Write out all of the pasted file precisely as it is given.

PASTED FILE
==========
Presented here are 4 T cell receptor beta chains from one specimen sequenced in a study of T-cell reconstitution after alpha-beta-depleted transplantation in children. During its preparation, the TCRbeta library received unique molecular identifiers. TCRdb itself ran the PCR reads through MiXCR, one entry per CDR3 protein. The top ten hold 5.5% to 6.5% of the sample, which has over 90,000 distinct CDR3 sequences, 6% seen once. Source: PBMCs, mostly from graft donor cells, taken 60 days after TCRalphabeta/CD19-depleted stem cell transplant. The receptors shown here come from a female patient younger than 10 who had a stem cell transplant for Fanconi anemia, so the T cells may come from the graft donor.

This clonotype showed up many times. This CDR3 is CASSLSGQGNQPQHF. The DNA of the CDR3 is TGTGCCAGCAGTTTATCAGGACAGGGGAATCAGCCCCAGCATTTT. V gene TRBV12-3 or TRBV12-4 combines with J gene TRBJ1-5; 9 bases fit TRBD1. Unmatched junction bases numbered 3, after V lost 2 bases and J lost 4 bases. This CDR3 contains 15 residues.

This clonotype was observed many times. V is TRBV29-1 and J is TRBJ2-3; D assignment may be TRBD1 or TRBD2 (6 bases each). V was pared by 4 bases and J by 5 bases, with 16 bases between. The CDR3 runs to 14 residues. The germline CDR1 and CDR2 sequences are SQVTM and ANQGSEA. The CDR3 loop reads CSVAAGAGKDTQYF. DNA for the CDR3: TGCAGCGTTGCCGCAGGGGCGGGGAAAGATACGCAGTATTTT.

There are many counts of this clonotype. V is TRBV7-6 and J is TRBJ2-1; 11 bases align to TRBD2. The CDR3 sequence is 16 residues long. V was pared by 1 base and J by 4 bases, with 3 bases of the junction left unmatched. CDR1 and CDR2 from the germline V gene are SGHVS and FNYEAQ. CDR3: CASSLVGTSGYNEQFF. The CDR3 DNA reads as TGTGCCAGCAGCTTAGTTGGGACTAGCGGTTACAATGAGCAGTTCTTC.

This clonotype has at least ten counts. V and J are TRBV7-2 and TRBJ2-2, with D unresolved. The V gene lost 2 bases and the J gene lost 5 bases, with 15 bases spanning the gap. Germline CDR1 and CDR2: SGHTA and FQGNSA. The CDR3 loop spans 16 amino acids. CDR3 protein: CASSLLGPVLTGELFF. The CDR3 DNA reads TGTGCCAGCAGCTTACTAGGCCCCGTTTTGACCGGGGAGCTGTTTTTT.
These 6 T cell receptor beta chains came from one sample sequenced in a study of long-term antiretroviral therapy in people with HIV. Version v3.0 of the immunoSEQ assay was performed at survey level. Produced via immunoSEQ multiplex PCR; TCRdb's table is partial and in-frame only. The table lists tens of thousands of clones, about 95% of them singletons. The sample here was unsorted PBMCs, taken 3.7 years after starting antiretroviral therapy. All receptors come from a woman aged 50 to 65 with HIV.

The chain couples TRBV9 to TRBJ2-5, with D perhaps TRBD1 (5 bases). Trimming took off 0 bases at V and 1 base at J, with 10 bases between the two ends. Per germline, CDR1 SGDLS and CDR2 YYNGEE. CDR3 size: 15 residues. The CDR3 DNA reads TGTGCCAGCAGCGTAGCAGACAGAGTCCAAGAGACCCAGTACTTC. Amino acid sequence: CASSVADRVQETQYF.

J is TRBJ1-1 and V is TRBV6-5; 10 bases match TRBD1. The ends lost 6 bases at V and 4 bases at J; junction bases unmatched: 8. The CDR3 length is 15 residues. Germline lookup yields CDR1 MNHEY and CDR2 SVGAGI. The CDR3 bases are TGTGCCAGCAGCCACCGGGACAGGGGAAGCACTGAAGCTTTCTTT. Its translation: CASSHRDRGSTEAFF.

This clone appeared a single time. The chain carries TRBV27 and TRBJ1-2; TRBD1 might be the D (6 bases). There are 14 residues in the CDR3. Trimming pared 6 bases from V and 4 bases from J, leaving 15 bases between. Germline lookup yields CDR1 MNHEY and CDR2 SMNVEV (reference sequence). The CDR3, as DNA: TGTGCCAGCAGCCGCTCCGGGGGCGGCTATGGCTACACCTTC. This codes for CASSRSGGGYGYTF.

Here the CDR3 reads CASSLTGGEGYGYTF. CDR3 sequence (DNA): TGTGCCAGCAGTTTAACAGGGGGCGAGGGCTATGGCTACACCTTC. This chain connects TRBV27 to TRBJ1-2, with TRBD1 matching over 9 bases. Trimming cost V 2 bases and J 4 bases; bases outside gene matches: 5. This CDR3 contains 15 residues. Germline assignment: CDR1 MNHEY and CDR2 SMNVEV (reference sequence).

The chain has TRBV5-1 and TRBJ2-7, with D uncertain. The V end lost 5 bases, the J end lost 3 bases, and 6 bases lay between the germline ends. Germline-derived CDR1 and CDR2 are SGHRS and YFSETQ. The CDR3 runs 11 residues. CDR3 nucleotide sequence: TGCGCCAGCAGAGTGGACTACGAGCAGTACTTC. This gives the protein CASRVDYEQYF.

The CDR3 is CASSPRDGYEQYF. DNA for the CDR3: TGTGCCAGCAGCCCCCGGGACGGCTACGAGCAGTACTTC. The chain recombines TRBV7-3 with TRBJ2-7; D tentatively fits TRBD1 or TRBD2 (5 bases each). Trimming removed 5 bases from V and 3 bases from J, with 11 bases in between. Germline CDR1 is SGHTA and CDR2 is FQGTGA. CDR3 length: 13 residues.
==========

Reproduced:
Presented here are 4 T cell receptor beta chains from one specimen sequenced in a study of T-cell reconstitution after alpha-beta-depleted transplantation in children. During its preparation, the TCRbeta library received unique molecular identifiers. TCRdb itself ran the PCR reads through MiXCR, one entry per CDR3 protein. The top ten hold 5.5% to 6.5% of the sample, which has over 90,000 distinct CDR3 sequences, 6% seen once. Source: PBMCs, mostly from graft donor cells, taken 60 days after TCRalphabeta/CD19-depleted stem cell transplant. The receptors shown here come from a female patient younger than 10 who had a stem cell transplant for Fanconi anemia, so the T cells may come from the graft donor.

This clonotype showed up many times. This CDR3 is CASSLSGQGNQPQHF. The DNA of the CDR3 is TGTGCCAGCAGTTTATCAGGACAGGGGAATCAGCCCCAGCATTTT. V gene TRBV12-3 or TRBV12-4 combines with J gene TRBJ1-5; 9 bases fit TRBD1. Unmatched junction bases numbered 3, after V lost 2 bases and J lost 4 bases. This CDR3 contains 15 residues.

This clonotype was observed many times. V is TRBV29-1 and J is TRBJ2-3; D assignment may be TRBD1 or TRBD2 (6 bases each). V was pared by 4 bases and J by 5 bases, with 16 bases between. The CDR3 runs to 14 residues. The germline CDR1 and CDR2 sequences are SQVTM and ANQGSEA. The CDR3 loop reads CSVAAGAGKDTQYF. DNA for the CDR3: TGCAGCGTTGCCGCAGGGGCGGGGAAAGATACGCAGTATTTT.

There are many counts of this clonotype. V is TRBV7-6 and J is TRBJ2-1; 11 bases align to TRBD2. The CDR3 sequence is 16 residues long. V was pared by 1 base and J by 4 bases, with 3 bases of the junction left unmatched. CDR1 and CDR2 from the germline V gene are SGHVS and FNYEAQ. CDR3: CASSLVGTSGYNEQFF. The CDR3 DNA reads as TGTGCCAGCAGCTTAGTTGGGACTAGCGGTTACAATGAGCAGTTCTTC.

This clonotype has at least ten counts. V and J are TRBV7-2 and TRBJ2-2, with D unresolved. The V gene lost 2 bases and the J gene lost 5 bases, with 15 bases spanning the gap. Germline CDR1 and CDR2: SGHTA and FQGNSA. The CDR3 loop spans 16 amino acids. CDR3 protein: CASSLLGPVLTGELFF. The CDR3 DNA reads TGTGCCAGCAGCTTACTAGGCCCCGTTTTGACCGGGGAGCTGTTTTTT.
These 6 T cell receptor beta chains came from one sample sequenced in a study of long-term antiretroviral therapy in people with HIV. Version v3.0 of the immunoSEQ assay was performed at survey level. Produced via immunoSEQ multiplex PCR; TCRdb's table is partial and in-frame only. The table lists tens of thousands of clones, about 95% of them singletons. The sample here was unsorted PBMCs, taken 3.7 years after starting antiretroviral therapy. All receptors come from a woman aged 50 to 65 with HIV.

The chain couples TRBV9 to TRBJ2-5, with D perhaps TRBD1 (5 bases). Trimming took off 0 bases at V and 1 base at J, with 10 bases between the two ends. Per germline, CDR1 SGDLS and CDR2 YYNGEE. CDR3 size: 15 residues. The CDR3 DNA reads TGTGCCAGCAGCGTAGCAGACAGAGTCCAAGAGACCCAGTACTTC. Amino acid sequence: CASSVADRVQETQYF.

J is TRBJ1-1 and V is TRBV6-5; 10 bases match TRBD1. The ends lost 6 bases at V and 4 bases at J; junction bases unmatched: 8. The CDR3 length is 15 residues. Germline lookup yields CDR1 MNHEY and CDR2 SVGAGI. The CDR3 bases are TGTGCCAGCAGCCACCGGGACAGGGGAAGCACTGAAGCTTTCTTT. Its translation: CASSHRDRGSTEAFF.

This clone appeared a single time. The chain carries TRBV27 and TRBJ1-2; TRBD1 might be the D (6 bases). There are 14 residues in the CDR3. Trimming pared 6 bases from V and 4 bases from J, leaving 15 bases between. Germline lookup yields CDR1 MNHEY and CDR2 SMNVEV (reference sequence). The CDR3, as DNA: TGTGCCAGCAGCCGCTCCGGGGGCGGCTATGGCTACACCTTC. This codes for CASSRSGGGYGYTF.

Here the CDR3 reads CASSLTGGEGYGYTF. CDR3 sequence (DNA): TGTGCCAGCAGTTTAACAGGGGGCGAGGGCTATGGCTACACCTTC. This chain connects TRBV27 to TRBJ1-2, with TRBD1 matching over 9 bases. Trimming cost V 2 bases and J 4 bases; bases outside gene matches: 5. This CDR3 contains 15 residues. Germline assignment: CDR1 MNHEY and CDR2 SMNVEV (reference sequence).

The chain has TRBV5-1 and TRBJ2-7, with D uncertain. The V end lost 5 bases, the J end lost 3 bases, and 6 bases lay between the germline ends. Germline-derived CDR1 and CDR2 are SGHRS and YFSETQ. The CDR3 runs 11 residues. CDR3 nucleotide sequence: TGCGCCAGCAGAGTGGACTACGAGCAGTACTTC. This gives the protein CASRVDYEQYF.

The CDR3 is CASSPRDGYEQYF. DNA for the CDR3: TGTGCCAGCAGCCCCCGGGACGGCTACGAGCAGTACTTC. The chain recombines TRBV7-3 with TRBJ2-7; D tentatively fits TRBD1 or TRBD2 (5 bases each). Trimming removed 5 bases from V and 3 bases from J, with 11 bases in between. Germline CDR1 is SGHTA and CDR2 is FQGTGA. CDR3 length: 13 residues.